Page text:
Tuesday, June 14, 2011

Are The Koch Brothers Really That Principled When It Comes To Subsidies?

From an article by Ryan Grim for The Huffington Post:
Sen. Tom Coburn (R-Okla.) is pushing a vote on an amendment Tuesday that would end ethanol subsidies and eliminate tariffs on foreign supplies of the biofuel. That would allow companies to use sugar-based Brazilian ethanol, which is both cheaper and less environmentally damaging than the domestic corn-based variety.

The issue has split the Republican Party, with free market advocates and deficits hawks pushing for elimination of the subsidies and corn-state politicians fighting back. The power broker Grover Norquist has battled Coburn, arguing that ending the handouts is equivalent to increasing taxes, meaning that candidates who signed a no-new-taxes pledge would be breaking their word.
This debate has prompted Koch industries - the corporate backing of numerous right-wing outfits - to write a letter to the Republican senator explaining about how principled they are and how even though they won't benefit from the end of subsidies - they support them, but is that entirely true?

"Koch Industries has opposed federal mandates and subsidies for decades," the letter from Koch reads. "Our aim is to create a free market where consumers decide winners and losers based on which products they decide to buy, instead of government picking winners and losers based on which friends or products it chooses to subsidize. One such government intervention is the tax credit that provides about $6 billion each year to blenders of ethanol."

"We hold this position despite the fact that we benefit from these tax credits," the letter states.

Let's look at Koch Industries primary business interest - oil.

John Aloysius Farrell wrote the following for Alternet:
The money that Koch (pronounced “coke”) has spent on lobbying in Washington has soared in recent years, from $857,000 in 2004 to $20 million in 2008. The Kochs then spent another $20.5 million over the next two years to influence federal policy, as the company’s lobbyists and officials sought to mold, gut or kill more than 100 prospective bills or regulations.

Oil is the core of the Koch business empire, and the company’s lobbyists and officials have successfully fought to preserve the industry’s tax breaks and credits, and to defeat attempts by Congress to regulate greenhouse gases.
"Koch will continue to lobby for the repeal of energy subsidies and mandates," wrote the company in their letter.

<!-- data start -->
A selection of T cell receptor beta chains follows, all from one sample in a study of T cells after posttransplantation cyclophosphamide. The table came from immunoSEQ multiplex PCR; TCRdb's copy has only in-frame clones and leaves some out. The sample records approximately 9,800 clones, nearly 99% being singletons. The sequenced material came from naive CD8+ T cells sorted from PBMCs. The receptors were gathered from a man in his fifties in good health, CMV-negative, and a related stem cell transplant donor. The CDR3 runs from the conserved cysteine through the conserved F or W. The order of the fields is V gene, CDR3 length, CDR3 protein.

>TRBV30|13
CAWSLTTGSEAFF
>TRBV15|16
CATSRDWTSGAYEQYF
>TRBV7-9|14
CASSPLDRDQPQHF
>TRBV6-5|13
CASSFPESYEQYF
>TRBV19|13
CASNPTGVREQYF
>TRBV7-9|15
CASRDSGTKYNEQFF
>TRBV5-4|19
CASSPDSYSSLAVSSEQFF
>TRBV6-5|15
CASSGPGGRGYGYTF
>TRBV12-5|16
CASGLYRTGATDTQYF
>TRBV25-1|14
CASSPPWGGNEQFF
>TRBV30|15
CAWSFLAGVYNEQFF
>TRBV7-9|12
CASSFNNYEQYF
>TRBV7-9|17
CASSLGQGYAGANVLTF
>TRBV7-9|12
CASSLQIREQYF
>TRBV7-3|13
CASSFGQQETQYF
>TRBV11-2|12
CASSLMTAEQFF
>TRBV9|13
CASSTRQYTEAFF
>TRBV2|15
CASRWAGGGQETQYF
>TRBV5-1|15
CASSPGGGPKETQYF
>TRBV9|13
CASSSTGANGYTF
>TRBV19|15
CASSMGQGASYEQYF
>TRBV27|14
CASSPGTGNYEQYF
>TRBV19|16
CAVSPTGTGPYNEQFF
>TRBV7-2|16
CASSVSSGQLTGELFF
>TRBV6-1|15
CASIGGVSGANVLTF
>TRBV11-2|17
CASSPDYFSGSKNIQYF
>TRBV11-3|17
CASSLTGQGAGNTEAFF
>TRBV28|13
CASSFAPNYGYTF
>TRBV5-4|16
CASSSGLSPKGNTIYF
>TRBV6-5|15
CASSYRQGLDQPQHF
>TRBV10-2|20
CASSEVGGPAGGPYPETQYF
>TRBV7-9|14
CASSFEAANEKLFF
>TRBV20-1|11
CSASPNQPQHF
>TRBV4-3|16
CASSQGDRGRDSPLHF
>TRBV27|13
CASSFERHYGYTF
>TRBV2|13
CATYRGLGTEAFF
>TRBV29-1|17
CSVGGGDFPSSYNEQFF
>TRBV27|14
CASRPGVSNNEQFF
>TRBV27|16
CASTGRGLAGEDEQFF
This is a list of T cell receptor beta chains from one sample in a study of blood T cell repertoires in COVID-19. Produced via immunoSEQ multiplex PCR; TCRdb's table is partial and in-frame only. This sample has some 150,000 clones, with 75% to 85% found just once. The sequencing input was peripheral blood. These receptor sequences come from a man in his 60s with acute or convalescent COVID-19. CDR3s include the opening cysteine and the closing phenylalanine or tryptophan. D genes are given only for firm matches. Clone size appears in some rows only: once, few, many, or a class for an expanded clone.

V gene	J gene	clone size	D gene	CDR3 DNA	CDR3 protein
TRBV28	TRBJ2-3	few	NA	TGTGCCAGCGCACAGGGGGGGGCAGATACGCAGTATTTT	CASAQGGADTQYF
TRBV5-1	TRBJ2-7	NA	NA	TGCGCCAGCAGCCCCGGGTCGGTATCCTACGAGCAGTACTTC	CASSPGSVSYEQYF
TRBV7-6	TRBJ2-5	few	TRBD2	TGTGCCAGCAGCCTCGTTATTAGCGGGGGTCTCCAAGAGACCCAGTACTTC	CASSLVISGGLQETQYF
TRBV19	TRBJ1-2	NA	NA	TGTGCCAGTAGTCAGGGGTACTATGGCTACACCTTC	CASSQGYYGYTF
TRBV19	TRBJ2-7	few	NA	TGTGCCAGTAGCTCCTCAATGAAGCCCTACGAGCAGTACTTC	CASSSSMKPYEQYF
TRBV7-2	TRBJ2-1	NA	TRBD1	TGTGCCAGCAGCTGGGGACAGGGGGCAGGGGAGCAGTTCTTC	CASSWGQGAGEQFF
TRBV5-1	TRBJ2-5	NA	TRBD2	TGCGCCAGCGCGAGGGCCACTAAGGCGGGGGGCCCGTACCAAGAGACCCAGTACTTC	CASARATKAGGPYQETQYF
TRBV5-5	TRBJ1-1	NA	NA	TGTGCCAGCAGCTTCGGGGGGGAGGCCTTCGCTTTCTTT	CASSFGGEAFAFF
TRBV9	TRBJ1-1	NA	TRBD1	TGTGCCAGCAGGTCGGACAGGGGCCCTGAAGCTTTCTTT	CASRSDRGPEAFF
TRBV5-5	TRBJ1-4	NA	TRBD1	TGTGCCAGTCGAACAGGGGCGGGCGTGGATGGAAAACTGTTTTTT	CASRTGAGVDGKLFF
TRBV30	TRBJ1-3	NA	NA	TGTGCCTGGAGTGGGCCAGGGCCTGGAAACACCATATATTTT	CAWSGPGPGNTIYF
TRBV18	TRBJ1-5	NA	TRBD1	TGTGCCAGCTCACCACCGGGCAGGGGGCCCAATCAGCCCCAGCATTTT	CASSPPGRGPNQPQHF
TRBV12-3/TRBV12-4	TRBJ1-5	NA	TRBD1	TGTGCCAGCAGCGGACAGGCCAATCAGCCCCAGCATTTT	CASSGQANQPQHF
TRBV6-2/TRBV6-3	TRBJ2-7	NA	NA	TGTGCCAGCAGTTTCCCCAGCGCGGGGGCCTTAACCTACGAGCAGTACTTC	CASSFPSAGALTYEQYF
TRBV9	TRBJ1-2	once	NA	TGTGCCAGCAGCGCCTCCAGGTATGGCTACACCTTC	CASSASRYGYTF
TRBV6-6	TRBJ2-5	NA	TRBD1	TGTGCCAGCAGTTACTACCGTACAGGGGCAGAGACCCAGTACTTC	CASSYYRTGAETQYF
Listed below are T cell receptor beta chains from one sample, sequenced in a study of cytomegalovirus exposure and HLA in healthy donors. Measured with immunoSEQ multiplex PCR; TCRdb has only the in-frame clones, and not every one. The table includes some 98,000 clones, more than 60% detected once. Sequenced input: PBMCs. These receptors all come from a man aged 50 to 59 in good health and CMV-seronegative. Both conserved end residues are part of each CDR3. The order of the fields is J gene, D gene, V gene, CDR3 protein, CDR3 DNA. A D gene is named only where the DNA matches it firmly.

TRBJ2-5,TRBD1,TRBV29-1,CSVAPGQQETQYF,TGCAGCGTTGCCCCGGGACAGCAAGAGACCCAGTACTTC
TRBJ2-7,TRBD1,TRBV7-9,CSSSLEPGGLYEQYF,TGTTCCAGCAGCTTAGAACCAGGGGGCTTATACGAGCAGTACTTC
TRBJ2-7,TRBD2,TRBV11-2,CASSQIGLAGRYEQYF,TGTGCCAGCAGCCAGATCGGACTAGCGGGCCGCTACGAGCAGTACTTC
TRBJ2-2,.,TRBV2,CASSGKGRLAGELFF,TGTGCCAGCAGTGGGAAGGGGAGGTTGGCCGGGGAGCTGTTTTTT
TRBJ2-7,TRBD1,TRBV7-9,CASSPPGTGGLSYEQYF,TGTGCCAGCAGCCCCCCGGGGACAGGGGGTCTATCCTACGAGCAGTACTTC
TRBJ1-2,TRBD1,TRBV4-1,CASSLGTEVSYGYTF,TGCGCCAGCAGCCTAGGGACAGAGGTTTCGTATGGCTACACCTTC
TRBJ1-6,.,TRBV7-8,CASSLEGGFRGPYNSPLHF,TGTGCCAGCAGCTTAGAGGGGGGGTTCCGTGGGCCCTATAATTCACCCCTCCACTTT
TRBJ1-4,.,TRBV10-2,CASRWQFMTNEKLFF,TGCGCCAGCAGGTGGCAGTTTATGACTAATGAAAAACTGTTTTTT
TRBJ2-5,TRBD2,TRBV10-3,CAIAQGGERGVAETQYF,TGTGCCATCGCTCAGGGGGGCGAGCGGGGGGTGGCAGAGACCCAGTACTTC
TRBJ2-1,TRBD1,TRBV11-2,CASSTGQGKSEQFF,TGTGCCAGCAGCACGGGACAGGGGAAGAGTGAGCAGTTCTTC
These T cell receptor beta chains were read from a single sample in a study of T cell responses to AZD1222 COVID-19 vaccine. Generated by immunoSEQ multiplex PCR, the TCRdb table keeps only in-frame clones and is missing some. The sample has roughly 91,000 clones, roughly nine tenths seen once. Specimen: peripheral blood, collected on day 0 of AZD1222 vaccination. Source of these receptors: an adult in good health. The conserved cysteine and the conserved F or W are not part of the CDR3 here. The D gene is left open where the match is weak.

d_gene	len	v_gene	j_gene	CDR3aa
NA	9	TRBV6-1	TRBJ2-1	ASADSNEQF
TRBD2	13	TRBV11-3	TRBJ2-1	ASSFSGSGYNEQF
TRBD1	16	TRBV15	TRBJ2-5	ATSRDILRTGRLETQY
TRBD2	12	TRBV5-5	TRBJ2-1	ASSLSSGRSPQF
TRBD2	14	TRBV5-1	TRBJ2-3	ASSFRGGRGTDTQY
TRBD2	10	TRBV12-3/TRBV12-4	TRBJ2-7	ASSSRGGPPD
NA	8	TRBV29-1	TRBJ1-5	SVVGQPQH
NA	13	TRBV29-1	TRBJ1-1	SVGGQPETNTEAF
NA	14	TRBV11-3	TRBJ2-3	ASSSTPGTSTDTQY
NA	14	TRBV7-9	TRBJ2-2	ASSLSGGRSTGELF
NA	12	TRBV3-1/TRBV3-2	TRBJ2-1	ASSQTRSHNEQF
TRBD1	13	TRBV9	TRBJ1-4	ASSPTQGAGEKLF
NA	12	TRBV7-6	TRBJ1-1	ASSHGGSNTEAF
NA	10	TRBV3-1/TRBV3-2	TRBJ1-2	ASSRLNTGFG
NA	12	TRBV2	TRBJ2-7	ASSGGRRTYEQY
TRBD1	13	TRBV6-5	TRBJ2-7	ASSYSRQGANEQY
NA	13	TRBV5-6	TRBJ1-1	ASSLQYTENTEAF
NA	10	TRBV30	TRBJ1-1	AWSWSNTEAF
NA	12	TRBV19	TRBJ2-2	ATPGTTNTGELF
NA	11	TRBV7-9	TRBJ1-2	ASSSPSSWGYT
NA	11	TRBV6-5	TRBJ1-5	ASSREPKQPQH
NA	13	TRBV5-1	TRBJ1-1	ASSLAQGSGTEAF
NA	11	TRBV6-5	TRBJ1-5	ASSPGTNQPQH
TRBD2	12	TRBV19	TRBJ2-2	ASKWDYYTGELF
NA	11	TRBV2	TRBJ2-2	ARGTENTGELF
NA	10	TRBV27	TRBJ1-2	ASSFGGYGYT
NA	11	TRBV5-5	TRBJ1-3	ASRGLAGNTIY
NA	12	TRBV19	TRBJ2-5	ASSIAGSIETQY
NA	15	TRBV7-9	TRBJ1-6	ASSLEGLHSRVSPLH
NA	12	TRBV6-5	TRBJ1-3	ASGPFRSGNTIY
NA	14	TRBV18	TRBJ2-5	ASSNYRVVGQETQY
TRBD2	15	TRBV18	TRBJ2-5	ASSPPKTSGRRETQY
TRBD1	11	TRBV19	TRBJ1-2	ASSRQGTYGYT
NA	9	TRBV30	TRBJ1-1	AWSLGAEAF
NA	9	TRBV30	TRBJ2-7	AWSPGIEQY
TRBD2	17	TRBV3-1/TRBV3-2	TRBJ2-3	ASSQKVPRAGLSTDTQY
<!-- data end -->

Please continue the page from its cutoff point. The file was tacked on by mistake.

It makes you wonder if there is something else going on.  Here are some more pieces of the puzzle - Koch Industries has been gobbling up ethanol plants in America and they currently buy and market about one-tenth of all the ethanol produced in the United States, they have been lobbying to increase ethanol mixture in American fuel, and in a strange twist, there has been an ethanol shortage in Brazil (a country where Koch Industries is heavily involved in petroleum and natural gas exploration), causing the country to import American ethanol.

How would Koch Industries - Koch brothers - benefit?

Well, since Brazil is currently in demand of ethanol, which has caused the prices of ethanol down there to skyrocket (rising just 65 percent in one month), the Koch's, which admitted in their letter they will continue to exploit subsidies to avoid a competitive disadvantage, will produce subsidized ethanol in America and sell it to Brazil at a premium, and guess who manufactures some oil down there to mix with the ethanol?  That's right!  The Koch's will be selling Brazil their ethanol subsidized by American tax payers and mixing it with their oil!

Now, let's consider the possibilities that these subsidies for ethanol will end (which they probably won't because too many Republicans and Democrats are in the corporate pocket).  What would that mean?

Well, the Koch's company is one of the richest and largest out there.  Considering their note, in which they stated they would "not place our company... at a competitive disadvantage in the mixed-market economy in which we compete," then it would be safe to assume that their "principled" push to end subsidies is motivated by something else.  Since we know the Koch's have pushed for subsidies for their industry in the past, despite publicly crying against them, then we must assume that there are substantial profits to be gained from such a move.  Considering the Koch's produce and mix ten percent of the nation's ethanol, should subsidies end it would probably place the Koch's competitors at a disadvantage, leaving the Koch's to pick up the pieces.  

Makes sense? 

Now ask yourself this question: "Are The Koch Brothers Really That Principled When It Comes To Subsidies?"

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